In Defense of Hymns (And Praise Songs)

Musical instrument vintage fragment isolated on a white background.It’s maybe a little foolish to seek to intervene between warring parties. Especially when you are trying to mediate the conflict by arguing that both sides are a little bit right but mostly wrong. But if we all shied away from quixotic endeavors, there would be no Quixote.

In the last couple posts, we’ve considered the tragic reality facing many thousands of congregations in our cultural context: worship wars. We’ve outlined how painful (and dumb, and evil) this is. We’ve also seen that the Bible has lots of important things to say to this.

In this post I’d like to look a little more closely at some specifics about what exactly we’re fighting about. Each side of the worship wars loves to hone their weapons to take on the enemy – and the enemy is defined as a certain style of music. Hymns vs. praise songs. Let’s offer the arguments laid at the feet of each; then let’s take up the mantle of defense. For, in fact, many of the charges are more than a little unfair.


Hymns are often attacked because they are perceived by the contemporaries as being:

  • Old – Look, hymns have been around a long time. We sing songs that date back many centuries. Martin Luther penned A Mighty Fortress is Our God in the 16th century.  Francis of Assisi gave us All Creatures of Our God and King…and died in 1226! I mean, a lot of these things are public domain. No one can even collect residuals on these. They’re old. And old is bad. New is good. Would you rather drink old milk or new milk? Would you rather have an old TV or a new one? So why sing these old songs?
  • Slow/boring/dry/dead – Hymns are also viewed as being slow, boring, monotonous things. I mean…how many verses does this dirge have? How am I supposed to worship God when I’m practically falling asleep? These things are just empty rituals – just like so many other elements of worship in many churches – written prayers, tired liturgical responses and so on. We need jazzier stuff than this! There is no real life in hymns. Praise songs are way, way better. They are more personal, more spiritual. They touch the heart, the emotions, the soul.
  • Overly theological and cognitively oriented. There are just too many words in hymns. Antiquated language. Theological jargon. To sing All Hail the Power of Jesus Name requires a bit of mental taxation: “angels prostrate fall” (note: not prostate!), “royal diadem,” “on this terrestrial ball,” “with yonder sacred throng.” These phrases require a bit more mental energy than is required by Shine Jesus Shine. And who wants that? Who wants to think too hard? Who wants to bring a dictionary to worship? It’s so unspiritual to be so cognitive!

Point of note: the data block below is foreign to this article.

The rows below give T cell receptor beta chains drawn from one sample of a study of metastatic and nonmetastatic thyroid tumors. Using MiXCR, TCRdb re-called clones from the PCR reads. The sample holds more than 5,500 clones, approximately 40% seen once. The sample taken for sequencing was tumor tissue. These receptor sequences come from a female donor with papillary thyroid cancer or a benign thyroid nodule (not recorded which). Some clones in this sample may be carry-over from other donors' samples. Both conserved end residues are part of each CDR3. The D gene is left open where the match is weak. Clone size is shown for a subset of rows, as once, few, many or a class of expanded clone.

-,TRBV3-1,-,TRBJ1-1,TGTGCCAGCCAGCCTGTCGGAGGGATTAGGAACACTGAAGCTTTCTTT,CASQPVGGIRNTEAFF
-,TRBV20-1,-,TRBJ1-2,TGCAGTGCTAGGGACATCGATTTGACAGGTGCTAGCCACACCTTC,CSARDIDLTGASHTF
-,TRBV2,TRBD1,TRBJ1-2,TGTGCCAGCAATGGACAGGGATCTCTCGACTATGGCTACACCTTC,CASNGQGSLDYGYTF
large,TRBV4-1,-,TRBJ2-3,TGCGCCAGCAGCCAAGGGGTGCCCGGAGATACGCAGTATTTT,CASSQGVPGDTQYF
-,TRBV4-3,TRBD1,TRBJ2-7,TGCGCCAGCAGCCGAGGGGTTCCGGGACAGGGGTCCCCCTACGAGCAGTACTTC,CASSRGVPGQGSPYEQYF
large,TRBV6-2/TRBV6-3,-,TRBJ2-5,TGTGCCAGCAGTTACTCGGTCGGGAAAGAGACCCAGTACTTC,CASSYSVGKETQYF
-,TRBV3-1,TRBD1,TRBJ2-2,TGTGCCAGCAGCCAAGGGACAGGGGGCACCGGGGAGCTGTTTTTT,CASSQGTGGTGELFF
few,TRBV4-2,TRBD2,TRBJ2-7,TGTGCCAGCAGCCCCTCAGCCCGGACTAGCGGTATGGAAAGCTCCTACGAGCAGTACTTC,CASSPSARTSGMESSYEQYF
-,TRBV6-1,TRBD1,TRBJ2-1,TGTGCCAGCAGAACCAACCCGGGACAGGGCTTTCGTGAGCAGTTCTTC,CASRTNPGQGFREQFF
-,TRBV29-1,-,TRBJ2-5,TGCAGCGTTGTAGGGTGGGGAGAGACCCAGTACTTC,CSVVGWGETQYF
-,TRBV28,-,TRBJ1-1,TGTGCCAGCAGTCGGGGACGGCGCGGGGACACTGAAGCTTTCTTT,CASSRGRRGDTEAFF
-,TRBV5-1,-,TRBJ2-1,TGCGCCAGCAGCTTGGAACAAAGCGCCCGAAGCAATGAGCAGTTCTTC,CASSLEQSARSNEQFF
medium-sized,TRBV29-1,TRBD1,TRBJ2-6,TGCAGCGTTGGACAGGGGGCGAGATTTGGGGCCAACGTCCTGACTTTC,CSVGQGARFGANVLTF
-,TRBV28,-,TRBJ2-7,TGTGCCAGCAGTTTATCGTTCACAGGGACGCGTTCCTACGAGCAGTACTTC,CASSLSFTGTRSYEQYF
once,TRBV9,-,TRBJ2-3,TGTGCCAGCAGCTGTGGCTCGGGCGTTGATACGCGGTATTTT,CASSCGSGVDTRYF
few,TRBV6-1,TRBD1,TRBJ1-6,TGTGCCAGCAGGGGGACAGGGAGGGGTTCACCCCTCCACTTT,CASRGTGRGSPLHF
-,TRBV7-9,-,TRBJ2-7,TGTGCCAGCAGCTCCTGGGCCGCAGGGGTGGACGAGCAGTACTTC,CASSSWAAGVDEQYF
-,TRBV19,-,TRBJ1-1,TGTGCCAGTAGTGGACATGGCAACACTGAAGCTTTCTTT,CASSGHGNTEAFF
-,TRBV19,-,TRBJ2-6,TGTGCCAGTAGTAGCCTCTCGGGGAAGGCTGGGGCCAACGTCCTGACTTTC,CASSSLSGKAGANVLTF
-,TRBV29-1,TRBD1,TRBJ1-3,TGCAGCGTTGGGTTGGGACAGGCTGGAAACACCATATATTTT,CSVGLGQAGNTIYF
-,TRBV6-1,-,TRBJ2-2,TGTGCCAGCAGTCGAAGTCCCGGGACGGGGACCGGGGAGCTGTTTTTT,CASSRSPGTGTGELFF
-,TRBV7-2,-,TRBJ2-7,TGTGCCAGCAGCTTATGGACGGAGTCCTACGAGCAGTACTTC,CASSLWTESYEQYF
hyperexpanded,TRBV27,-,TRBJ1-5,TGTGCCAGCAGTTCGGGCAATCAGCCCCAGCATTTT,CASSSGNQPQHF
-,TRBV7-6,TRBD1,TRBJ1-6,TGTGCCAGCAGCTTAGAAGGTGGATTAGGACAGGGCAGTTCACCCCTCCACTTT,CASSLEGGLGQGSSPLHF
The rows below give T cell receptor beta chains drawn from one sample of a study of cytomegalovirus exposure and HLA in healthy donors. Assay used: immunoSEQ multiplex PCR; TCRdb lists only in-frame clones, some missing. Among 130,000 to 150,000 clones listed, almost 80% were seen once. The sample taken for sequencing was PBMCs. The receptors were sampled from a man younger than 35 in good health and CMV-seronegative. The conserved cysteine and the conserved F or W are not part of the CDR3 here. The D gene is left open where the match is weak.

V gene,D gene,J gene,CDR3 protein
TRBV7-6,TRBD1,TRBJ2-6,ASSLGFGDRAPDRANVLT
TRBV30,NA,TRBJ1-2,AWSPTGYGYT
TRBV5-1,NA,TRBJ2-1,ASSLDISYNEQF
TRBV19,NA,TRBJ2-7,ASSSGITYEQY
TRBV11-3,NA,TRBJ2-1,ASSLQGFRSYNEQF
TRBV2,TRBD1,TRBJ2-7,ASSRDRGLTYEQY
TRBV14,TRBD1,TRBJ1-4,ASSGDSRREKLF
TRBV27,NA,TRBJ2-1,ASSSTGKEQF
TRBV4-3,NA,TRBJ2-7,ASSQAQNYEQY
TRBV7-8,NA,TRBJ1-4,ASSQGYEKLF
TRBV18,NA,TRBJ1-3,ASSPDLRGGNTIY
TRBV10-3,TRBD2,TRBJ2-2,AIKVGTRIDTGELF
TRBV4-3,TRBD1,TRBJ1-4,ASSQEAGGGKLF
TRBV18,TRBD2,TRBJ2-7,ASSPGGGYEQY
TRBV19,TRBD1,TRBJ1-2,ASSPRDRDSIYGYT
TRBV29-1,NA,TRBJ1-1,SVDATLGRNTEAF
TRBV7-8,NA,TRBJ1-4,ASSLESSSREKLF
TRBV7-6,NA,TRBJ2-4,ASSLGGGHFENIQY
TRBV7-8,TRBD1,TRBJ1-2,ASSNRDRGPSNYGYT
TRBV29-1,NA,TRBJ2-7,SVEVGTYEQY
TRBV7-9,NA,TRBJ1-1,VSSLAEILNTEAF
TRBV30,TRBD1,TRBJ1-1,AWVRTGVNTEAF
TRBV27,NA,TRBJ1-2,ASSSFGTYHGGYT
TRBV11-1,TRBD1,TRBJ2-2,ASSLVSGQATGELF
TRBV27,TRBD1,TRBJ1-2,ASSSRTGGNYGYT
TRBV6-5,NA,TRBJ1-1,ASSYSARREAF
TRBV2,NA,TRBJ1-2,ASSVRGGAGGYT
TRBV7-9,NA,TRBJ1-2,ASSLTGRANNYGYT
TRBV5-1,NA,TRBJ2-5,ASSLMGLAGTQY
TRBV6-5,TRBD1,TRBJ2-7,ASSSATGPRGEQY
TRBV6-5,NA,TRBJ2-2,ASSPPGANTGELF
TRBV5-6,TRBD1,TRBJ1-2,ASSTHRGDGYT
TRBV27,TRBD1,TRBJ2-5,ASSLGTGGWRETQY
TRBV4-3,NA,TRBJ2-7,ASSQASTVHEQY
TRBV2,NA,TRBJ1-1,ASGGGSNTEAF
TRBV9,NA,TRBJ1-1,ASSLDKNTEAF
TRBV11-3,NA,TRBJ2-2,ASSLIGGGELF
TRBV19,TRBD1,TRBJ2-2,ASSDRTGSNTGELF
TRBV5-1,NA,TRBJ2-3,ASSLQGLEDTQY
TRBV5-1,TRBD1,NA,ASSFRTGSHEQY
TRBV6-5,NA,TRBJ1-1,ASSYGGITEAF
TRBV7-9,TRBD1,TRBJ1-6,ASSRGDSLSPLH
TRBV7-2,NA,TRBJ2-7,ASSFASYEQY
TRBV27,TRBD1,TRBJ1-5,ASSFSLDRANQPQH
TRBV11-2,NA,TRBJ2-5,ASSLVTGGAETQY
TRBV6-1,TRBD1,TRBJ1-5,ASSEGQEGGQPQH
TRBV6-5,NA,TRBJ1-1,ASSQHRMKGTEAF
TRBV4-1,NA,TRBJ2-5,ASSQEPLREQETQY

In defense of hymns:

  • Old – OK, this happens to be true. Most hymns are old (though there are some wonderful examples of some really terrific modern hymns – mad props to Keith and Kristyn Getty for In Christ Alone, for instance). But…perhaps there is no more annoying aspect of modern society than what C.S. Lewis famously described as chronological snobbery. Where did we get the (very odd) notion that new is better? While this is clearly true in some areas (medicines, vaccines, computer technology), this is clearly not true in a great many other areas of human endeavor. In fact, we humans are just as likely to demonstrate regression as progress. Old doesn’t equal inferior. Does anyone really seriously believe that today’s painters are superior to Michelangelo? Van Gogh? Rembrandt? Are we to suppose that we have more talented authors than Shakespeare? Better theologians than Augustine? Are we really supposed to believe that all of a sudden, just because it is now the 21st century, we’ve reached the pinnacle of human development in musicology? That today’s praise song writers are superior to Charles Wesley? Fannie Crosby? Frances Havergal? Isaac Watts? Seriously?
  • Slow/boring/dry/dead – I will readily admit that I have heard hymns sung and played in such a way that these adjectives would perhaps be accurate (of course I’ve heard poorly performed praise songs as well!). Sometimes this means you have an organist who needs to step on the proverbial gas pedal a bit (along with the other pedals). Poor performance should not lead to the rejection of the church’s worship heritage. What we need instead is…better performance. Another aspect of this (see my last post for a discussion of this) is that some songs should be slow. Meditative worship is at times proper, fit, right, and appropriate. Not all worship should be frantic. Whither the laments? Not all vocal worship should be the hundred yard dash.